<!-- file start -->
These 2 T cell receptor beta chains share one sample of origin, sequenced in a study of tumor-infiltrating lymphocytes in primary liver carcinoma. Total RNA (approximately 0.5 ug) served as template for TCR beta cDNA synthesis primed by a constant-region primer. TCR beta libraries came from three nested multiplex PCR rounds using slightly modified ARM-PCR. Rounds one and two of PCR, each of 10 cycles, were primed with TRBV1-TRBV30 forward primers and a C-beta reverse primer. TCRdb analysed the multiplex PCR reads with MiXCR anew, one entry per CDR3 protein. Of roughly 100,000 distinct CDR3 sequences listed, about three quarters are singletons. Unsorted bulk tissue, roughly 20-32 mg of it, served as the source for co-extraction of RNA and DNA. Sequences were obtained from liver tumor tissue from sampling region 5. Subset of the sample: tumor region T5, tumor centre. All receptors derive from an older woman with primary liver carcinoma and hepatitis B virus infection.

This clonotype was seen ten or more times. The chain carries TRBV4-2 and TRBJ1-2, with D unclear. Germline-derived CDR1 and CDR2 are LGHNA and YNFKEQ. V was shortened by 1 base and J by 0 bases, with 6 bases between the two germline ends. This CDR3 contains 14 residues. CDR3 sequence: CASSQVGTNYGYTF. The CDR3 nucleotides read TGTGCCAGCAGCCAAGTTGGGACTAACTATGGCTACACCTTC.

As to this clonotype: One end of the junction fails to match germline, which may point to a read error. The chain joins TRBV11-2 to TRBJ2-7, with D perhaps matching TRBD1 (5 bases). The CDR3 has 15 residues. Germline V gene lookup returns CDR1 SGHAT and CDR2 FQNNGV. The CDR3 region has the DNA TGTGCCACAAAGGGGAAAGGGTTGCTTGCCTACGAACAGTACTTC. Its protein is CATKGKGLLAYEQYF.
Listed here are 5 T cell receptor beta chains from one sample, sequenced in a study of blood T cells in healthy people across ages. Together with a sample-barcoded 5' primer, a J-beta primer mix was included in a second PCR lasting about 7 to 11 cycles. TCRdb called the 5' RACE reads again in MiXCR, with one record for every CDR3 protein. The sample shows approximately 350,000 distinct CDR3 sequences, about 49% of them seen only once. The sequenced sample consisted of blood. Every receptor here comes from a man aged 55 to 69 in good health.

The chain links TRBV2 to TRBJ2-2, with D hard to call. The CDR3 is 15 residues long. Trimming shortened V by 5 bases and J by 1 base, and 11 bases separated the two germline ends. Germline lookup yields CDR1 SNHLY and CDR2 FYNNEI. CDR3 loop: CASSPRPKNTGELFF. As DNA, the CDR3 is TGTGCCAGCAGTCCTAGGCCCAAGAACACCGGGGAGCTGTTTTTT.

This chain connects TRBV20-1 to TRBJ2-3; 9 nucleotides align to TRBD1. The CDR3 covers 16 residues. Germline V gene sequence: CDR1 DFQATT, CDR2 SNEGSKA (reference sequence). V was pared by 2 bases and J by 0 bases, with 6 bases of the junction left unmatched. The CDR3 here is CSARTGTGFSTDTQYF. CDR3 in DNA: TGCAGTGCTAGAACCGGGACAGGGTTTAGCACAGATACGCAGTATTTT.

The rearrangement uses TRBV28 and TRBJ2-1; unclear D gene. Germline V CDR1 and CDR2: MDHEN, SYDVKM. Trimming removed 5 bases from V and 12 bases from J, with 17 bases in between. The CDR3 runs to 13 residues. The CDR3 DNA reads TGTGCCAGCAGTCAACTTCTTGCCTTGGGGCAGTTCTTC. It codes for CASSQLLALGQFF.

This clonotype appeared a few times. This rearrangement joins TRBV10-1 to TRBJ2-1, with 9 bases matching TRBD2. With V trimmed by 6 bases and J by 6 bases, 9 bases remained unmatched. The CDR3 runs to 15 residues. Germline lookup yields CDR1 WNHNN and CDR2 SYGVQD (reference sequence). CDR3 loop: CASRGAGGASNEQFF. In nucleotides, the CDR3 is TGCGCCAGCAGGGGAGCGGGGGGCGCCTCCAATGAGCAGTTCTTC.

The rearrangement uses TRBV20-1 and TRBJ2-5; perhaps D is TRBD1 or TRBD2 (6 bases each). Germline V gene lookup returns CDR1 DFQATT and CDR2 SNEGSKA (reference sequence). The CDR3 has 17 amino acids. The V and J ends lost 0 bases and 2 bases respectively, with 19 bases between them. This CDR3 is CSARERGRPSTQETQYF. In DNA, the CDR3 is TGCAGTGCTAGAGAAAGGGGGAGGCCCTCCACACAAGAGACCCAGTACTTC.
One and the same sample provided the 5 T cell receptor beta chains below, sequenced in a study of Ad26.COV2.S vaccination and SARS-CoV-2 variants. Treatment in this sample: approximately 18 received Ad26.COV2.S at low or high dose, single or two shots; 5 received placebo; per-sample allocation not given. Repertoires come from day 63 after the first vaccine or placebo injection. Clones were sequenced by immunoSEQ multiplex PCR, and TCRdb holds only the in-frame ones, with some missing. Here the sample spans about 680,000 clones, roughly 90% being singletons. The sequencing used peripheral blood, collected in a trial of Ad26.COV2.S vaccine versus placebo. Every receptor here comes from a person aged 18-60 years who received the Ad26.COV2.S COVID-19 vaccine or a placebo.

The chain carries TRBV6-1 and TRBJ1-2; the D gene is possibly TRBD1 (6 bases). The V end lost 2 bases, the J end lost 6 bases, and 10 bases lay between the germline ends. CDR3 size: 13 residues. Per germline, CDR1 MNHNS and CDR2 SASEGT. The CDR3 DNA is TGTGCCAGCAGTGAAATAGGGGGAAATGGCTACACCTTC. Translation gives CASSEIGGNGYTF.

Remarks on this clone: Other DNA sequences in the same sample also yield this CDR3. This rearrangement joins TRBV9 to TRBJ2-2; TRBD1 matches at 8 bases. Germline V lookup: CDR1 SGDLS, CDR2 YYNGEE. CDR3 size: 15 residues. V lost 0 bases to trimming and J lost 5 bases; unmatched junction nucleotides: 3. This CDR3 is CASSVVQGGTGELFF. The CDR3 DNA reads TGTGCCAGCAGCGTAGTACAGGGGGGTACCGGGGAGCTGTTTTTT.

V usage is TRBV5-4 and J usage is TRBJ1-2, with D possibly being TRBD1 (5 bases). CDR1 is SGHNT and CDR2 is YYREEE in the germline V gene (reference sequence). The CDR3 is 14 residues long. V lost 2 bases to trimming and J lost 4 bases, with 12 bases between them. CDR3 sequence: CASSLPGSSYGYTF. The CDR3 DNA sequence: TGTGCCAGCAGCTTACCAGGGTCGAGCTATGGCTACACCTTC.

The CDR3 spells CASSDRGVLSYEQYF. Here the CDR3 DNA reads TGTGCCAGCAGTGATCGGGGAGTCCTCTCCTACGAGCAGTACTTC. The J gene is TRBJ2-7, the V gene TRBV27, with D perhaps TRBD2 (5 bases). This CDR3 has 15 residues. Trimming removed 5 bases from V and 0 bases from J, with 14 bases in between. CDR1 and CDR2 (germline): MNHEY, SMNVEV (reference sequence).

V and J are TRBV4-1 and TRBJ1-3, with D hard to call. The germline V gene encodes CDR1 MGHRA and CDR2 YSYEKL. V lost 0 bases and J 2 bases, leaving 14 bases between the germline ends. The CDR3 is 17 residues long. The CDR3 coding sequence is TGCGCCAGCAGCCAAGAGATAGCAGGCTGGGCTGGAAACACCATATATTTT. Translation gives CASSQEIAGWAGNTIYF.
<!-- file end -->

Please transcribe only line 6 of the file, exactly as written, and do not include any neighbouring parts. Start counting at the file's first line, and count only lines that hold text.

This chain connects TRBV20-1 to TRBJ2-3; 9 nucleotides align to TRBD1. The CDR3 covers 16 residues. Germline V gene sequence: CDR1 DFQATT, CDR2 SNEGSKA (reference sequence). V was pared by 2 bases and J by 0 bases, with 6 bases of the junction left unmatched. The CDR3 here is CSARTGTGFSTDTQYF. CDR3 in DNA: TGCAGTGCTAGAACCGGGACAGGGTTTAGCACAGATACGCAGTATTTT.